Much like Street Fighter 4, the community was divided in its praise and derision of Street Fighter 5. They were perhaps even more outspoken than ever before.

The main complaint was that Street Fighter 5 felt more like a beta than a completed game. With a better Story Mode promised to be released later in 2016, and a slew of connectivity problems, especially on PC, it didn't feel complete.

Over the course of the year after the release of Street Fighter 5 there were many updates. There were fixes for connectivity issues, character tweaks, new character and stage releases. Much like many other games these days, it really did feel like it was an Early Access game. Even so, Capcom committed to fixing the issues from launch, and for the most part they did.

Story mode was released. Though it wasn't as large as some other fighting games, it was the most story in any Street Fighter game to date. Which isn't a huge accomplishment considering how lacking Street Fighter is in that department. But at least it's something.

Connectivity issues were, for the most part, fixed. And in a weird stroke of fate the PC version actually ended up with the least amount of input lag between all the versions. The game also steadily sold copies over that time, even though it missed the sales mark set by Capcom according to Game Rant.

By the end of 2016 seven new characters released, and things were looking better for Street Fighter 5.

The Lead up to Arcade Edition

2017 saw more of the same from Capcom. A steady release of new characters and character tweaks. Instead of new versions of the game, updates came in the form of seasons, with the latest being Season 2. Capcom had said they would not be releasing new versions of Street Fighter 5, but that's what they said after Arcade Edition for Street Fighter 4.

There weren't as many glaring problems with the game brought to Capcom's attention by the community. That doesn't mean everyone was happy, but it was a far cry from the chants about the fall of Capcom around release.

Sales continued to be pretty steady, and by August of 2017 would reach around 1.7 million.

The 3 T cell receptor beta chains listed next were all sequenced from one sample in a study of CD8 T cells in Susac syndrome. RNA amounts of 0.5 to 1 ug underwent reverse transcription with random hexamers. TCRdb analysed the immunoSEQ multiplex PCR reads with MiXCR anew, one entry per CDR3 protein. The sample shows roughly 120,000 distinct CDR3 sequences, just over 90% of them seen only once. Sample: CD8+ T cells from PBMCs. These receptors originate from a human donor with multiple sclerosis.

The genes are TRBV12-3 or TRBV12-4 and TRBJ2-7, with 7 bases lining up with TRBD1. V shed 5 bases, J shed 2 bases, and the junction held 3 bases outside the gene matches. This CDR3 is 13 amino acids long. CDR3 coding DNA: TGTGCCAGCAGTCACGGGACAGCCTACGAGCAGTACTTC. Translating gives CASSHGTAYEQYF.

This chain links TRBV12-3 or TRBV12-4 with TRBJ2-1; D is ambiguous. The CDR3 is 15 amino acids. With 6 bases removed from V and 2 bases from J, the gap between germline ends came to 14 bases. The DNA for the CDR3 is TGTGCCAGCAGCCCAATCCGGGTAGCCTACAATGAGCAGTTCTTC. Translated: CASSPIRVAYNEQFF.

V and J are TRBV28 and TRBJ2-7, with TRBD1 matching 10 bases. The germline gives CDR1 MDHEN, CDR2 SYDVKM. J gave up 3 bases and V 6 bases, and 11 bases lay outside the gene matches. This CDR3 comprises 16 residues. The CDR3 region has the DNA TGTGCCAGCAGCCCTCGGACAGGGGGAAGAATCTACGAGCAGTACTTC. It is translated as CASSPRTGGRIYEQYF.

Arcade Edition and Predictions for the Future

So here we are, on the precipice of a new edition of the latest Street Fighter.

The latest version of Street Fighter 5 will have access to all characters up to this point. It also has a new visual layout, Arcade Mode, Extra Battle Mode, and new V-Triggers for characters. It is a free update for current Street Fighter 5 players (not including DLC characters), or a $39.99 purchase (with all characters).

Giving the update for free is a good move from Capcom, as they need good PR right now. Both Street Fighter and Marvel did not initially sell quite as well as developers had hoped, and so reception and proper release of Arcade Edition will be a key moment for Capcom. They need a win here, in sales and in community approval.

Considering trends for Capcom, it is hard to say whether they will get that win. Previous new versions of Street Fighter games have sold less than the original version, at least for Street Fighter 4. Super Street Fighter 4 sold 1.9 million copies, while SSF4 Arcade Edition sold 1.1 million copies. The original version of SF4 sold 3.4 million copies.

If that trend holds true for Street Fighter 5 then Arcade Edition will sell a bit more than half of what current sales are, which would likely be just below one million copies.

The price point of $39.99 is likely to pull some people in. Also, the inclusion of all characters thus far may get people who were on the edge about buying. One thing is for certain though, and that's that Capcom still has faith in Street Fighter 5.

An influx of new players will give them more incentive to continue. Expect more characters, more stages, and more costumes. The Capcom Pro Tour will likely get an announcement for a 2018 run as well.

The Tour continues to see great support from the FGC and even more viewers than ever before, and will hopefully get even more support from Capcom. Anyone who has followed League of Legends and CS:GO will tell you how crucial that support is for a competitive game's continued success.

As someone that wants to see games succeed, I hope that they have now learned from past mistakes and will be in a good place going forward. If they keep the game growing as they did with Street Fighter 4, 2018 could be a good year for Street Fighter 5.